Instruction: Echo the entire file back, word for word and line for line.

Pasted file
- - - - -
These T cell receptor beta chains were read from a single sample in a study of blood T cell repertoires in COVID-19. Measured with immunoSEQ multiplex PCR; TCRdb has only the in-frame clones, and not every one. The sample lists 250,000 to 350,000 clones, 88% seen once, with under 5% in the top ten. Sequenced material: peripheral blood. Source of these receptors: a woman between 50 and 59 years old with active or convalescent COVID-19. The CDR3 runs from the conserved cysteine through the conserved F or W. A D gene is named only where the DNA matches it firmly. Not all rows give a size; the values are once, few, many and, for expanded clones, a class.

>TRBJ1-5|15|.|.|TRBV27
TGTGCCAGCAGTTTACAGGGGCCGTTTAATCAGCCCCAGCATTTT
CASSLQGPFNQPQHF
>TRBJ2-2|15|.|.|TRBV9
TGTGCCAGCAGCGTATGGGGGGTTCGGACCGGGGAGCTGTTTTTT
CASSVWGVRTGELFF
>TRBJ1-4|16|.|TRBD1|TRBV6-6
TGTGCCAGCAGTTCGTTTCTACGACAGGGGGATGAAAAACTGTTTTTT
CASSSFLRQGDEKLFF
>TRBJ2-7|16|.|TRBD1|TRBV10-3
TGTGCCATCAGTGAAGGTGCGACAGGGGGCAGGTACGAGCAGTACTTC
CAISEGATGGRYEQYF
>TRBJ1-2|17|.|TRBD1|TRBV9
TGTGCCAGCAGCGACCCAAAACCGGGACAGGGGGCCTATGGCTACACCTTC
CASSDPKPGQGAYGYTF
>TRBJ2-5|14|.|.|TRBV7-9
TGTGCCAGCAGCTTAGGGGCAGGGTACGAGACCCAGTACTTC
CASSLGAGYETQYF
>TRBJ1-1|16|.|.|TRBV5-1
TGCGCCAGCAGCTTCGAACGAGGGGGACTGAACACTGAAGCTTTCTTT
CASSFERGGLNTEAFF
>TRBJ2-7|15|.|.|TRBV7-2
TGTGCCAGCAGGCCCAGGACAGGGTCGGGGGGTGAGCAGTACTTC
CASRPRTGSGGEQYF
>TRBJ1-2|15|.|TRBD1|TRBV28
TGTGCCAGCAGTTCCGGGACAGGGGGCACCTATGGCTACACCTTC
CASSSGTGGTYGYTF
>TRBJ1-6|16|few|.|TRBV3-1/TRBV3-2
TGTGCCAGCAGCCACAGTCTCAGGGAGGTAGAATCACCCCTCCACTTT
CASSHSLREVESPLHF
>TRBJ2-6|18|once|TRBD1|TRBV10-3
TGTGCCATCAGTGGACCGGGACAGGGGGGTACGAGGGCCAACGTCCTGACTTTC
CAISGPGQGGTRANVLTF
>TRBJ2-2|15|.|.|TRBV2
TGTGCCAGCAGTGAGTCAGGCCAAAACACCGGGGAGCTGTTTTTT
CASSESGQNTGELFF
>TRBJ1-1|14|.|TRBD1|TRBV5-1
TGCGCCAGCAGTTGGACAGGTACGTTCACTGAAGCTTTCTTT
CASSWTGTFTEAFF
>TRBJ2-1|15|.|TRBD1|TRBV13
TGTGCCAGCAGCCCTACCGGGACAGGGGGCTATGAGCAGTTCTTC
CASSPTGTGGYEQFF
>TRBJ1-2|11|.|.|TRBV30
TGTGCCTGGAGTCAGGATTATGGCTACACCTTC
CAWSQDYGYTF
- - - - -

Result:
These T cell receptor beta chains were read from a single sample in a study of blood T cell repertoires in COVID-19. Measured with immunoSEQ multiplex PCR; TCRdb has only the in-frame clones, and not every one. The sample lists 250,000 to 350,000 clones, 88% seen once, with under 5% in the top ten. Sequenced material: peripheral blood. Source of these receptors: a woman between 50 and 59 years old with active or convalescent COVID-19. The CDR3 runs from the conserved cysteine through the conserved F or W. A D gene is named only where the DNA matches it firmly. Not all rows give a size; the values are once, few, many and, for expanded clones, a class.

>TRBJ1-5|15|.|.|TRBV27
TGTGCCAGCAGTTTACAGGGGCCGTTTAATCAGCCCCAGCATTTT
CASSLQGPFNQPQHF
>TRBJ2-2|15|.|.|TRBV9
TGTGCCAGCAGCGTATGGGGGGTTCGGACCGGGGAGCTGTTTTTT
CASSVWGVRTGELFF
>TRBJ1-4|16|.|TRBD1|TRBV6-6
TGTGCCAGCAGTTCGTTTCTACGACAGGGGGATGAAAAACTGTTTTTT
CASSSFLRQGDEKLFF
>TRBJ2-7|16|.|TRBD1|TRBV10-3
TGTGCCATCAGTGAAGGTGCGACAGGGGGCAGGTACGAGCAGTACTTC
CAISEGATGGRYEQYF
>TRBJ1-2|17|.|TRBD1|TRBV9
TGTGCCAGCAGCGACCCAAAACCGGGACAGGGGGCCTATGGCTACACCTTC
CASSDPKPGQGAYGYTF
>TRBJ2-5|14|.|.|TRBV7-9
TGTGCCAGCAGCTTAGGGGCAGGGTACGAGACCCAGTACTTC
CASSLGAGYETQYF
>TRBJ1-1|16|.|.|TRBV5-1
TGCGCCAGCAGCTTCGAACGAGGGGGACTGAACACTGAAGCTTTCTTT
CASSFERGGLNTEAFF
>TRBJ2-7|15|.|.|TRBV7-2
TGTGCCAGCAGGCCCAGGACAGGGTCGGGGGGTGAGCAGTACTTC
CASRPRTGSGGEQYF
>TRBJ1-2|15|.|TRBD1|TRBV28
TGTGCCAGCAGTTCCGGGACAGGGGGCACCTATGGCTACACCTTC
CASSSGTGGTYGYTF
>TRBJ1-6|16|few|.|TRBV3-1/TRBV3-2
TGTGCCAGCAGCCACAGTCTCAGGGAGGTAGAATCACCCCTCCACTTT
CASSHSLREVESPLHF
>TRBJ2-6|18|once|TRBD1|TRBV10-3
TGTGCCATCAGTGGACCGGGACAGGGGGGTACGAGGGCCAACGTCCTGACTTTC
CAISGPGQGGTRANVLTF
>TRBJ2-2|15|.|.|TRBV2
TGTGCCAGCAGTGAGTCAGGCCAAAACACCGGGGAGCTGTTTTTT
CASSESGQNTGELFF
>TRBJ1-1|14|.|TRBD1|TRBV5-1
TGCGCCAGCAGTTGGACAGGTACGTTCACTGAAGCTTTCTTT
CASSWTGTFTEAFF
>TRBJ2-1|15|.|TRBD1|TRBV13
TGTGCCAGCAGCCCTACCGGGACAGGGGGCTATGAGCAGTTCTTC
CASSPTGTGGYEQFF
>TRBJ1-2|11|.|.|TRBV30
TGTGCCTGGAGTCAGGATTATGGCTACACCTTC
CAWSQDYGYTF